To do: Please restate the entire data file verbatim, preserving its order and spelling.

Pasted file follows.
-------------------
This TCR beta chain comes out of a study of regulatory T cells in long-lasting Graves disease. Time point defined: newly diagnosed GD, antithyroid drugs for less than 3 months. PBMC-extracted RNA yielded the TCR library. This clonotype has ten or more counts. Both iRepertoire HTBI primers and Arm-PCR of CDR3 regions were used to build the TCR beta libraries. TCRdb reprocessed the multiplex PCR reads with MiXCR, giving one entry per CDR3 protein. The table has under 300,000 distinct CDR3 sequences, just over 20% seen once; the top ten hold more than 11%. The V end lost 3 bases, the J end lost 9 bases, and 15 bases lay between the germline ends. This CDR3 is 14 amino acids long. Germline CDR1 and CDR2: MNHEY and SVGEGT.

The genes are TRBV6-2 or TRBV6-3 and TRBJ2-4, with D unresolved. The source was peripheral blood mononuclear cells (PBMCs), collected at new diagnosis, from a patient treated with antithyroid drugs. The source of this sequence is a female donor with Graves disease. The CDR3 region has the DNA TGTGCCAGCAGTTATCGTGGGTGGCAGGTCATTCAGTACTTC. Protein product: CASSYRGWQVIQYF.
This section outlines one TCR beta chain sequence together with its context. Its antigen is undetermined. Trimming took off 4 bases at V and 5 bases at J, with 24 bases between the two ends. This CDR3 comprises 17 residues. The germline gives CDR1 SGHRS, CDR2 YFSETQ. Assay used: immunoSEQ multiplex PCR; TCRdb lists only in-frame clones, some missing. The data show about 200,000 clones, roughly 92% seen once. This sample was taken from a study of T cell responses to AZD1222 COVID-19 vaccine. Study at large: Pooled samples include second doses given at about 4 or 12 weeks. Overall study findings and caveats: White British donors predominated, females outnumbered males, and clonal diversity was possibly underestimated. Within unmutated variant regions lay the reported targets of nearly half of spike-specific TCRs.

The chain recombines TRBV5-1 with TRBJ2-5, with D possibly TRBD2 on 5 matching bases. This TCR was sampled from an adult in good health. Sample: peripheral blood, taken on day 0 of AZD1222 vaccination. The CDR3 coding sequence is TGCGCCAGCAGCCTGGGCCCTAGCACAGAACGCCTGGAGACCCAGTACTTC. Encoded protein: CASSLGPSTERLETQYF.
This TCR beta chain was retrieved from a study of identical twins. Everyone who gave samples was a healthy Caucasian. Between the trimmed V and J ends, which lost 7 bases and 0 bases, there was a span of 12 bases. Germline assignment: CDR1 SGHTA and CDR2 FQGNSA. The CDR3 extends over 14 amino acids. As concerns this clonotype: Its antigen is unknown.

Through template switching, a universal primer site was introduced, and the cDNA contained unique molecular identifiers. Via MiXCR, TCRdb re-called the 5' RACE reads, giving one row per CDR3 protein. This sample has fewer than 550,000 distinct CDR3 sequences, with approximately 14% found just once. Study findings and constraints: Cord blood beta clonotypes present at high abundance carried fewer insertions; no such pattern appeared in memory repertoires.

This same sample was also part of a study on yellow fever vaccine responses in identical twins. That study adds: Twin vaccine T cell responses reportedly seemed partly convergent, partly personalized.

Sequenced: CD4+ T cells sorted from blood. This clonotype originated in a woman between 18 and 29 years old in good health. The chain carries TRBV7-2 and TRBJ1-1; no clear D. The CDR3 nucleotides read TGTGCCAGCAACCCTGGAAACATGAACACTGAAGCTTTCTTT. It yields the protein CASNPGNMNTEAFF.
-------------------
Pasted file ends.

This TCR beta chain comes out of a study of regulatory T cells in long-lasting Graves disease. Time point defined: newly diagnosed GD, antithyroid drugs for less than 3 months. PBMC-extracted RNA yielded the TCR library. This clonotype has ten or more counts. Both iRepertoire HTBI primers and Arm-PCR of CDR3 regions were used to build the TCR beta libraries. TCRdb reprocessed the multiplex PCR reads with MiXCR, giving one entry per CDR3 protein. The table has under 300,000 distinct CDR3 sequences, just over 20% seen once; the top ten hold more than 11%. The V end lost 3 bases, the J end lost 9 bases, and 15 bases lay between the germline ends. This CDR3 is 14 amino acids long. Germline CDR1 and CDR2: MNHEY and SVGEGT.

The genes are TRBV6-2 or TRBV6-3 and TRBJ2-4, with D unresolved. The source was peripheral blood mononuclear cells (PBMCs), collected at new diagnosis, from a patient treated with antithyroid drugs. The source of this sequence is a female donor with Graves disease. The CDR3 region has the DNA TGTGCCAGCAGTTATCGTGGGTGGCAGGTCATTCAGTACTTC. Protein product: CASSYRGWQVIQYF.
This section outlines one TCR beta chain sequence together with its context. Its antigen is undetermined. Trimming took off 4 bases at V and 5 bases at J, with 24 bases between the two ends. This CDR3 comprises 17 residues. The germline gives CDR1 SGHRS, CDR2 YFSETQ. Assay used: immunoSEQ multiplex PCR; TCRdb lists only in-frame clones, some missing. The data show about 200,000 clones, roughly 92% seen once. This sample was taken from a study of T cell responses to AZD1222 COVID-19 vaccine. Study at large: Pooled samples include second doses given at about 4 or 12 weeks. Overall study findings and caveats: White British donors predominated, females outnumbered males, and clonal diversity was possibly underestimated. Within unmutated variant regions lay the reported targets of nearly half of spike-specific TCRs.

The chain recombines TRBV5-1 with TRBJ2-5, with D possibly TRBD2 on 5 matching bases. This TCR was sampled from an adult in good health. Sample: peripheral blood, taken on day 0 of AZD1222 vaccination. The CDR3 coding sequence is TGCGCCAGCAGCCTGGGCCCTAGCACAGAACGCCTGGAGACCCAGTACTTC. Encoded protein: CASSLGPSTERLETQYF.
This TCR beta chain was retrieved from a study of identical twins. Everyone who gave samples was a healthy Caucasian. Between the trimmed V and J ends, which lost 7 bases and 0 bases, there was a span of 12 bases. Germline assignment: CDR1 SGHTA and CDR2 FQGNSA. The CDR3 extends over 14 amino acids. As concerns this clonotype: Its antigen is unknown.

Through template switching, a universal primer site was introduced, and the cDNA contained unique molecular identifiers. Via MiXCR, TCRdb re-called the 5' RACE reads, giving one row per CDR3 protein. This sample has fewer than 550,000 distinct CDR3 sequences, with approximately 14% found just once. Study findings and constraints: Cord blood beta clonotypes present at high abundance carried fewer insertions; no such pattern appeared in memory repertoires.

This same sample was also part of a study on yellow fever vaccine responses in identical twins. That study adds: Twin vaccine T cell responses reportedly seemed partly convergent, partly personalized.

Sequenced: CD4+ T cells sorted from blood. This clonotype originated in a woman between 18 and 29 years old in good health. The chain carries TRBV7-2 and TRBJ1-1; no clear D. The CDR3 nucleotides read TGTGCCAGCAACCCTGGAAACATGAACACTGAAGCTTTCTTT. It yields the protein CASNPGNMNTEAFF.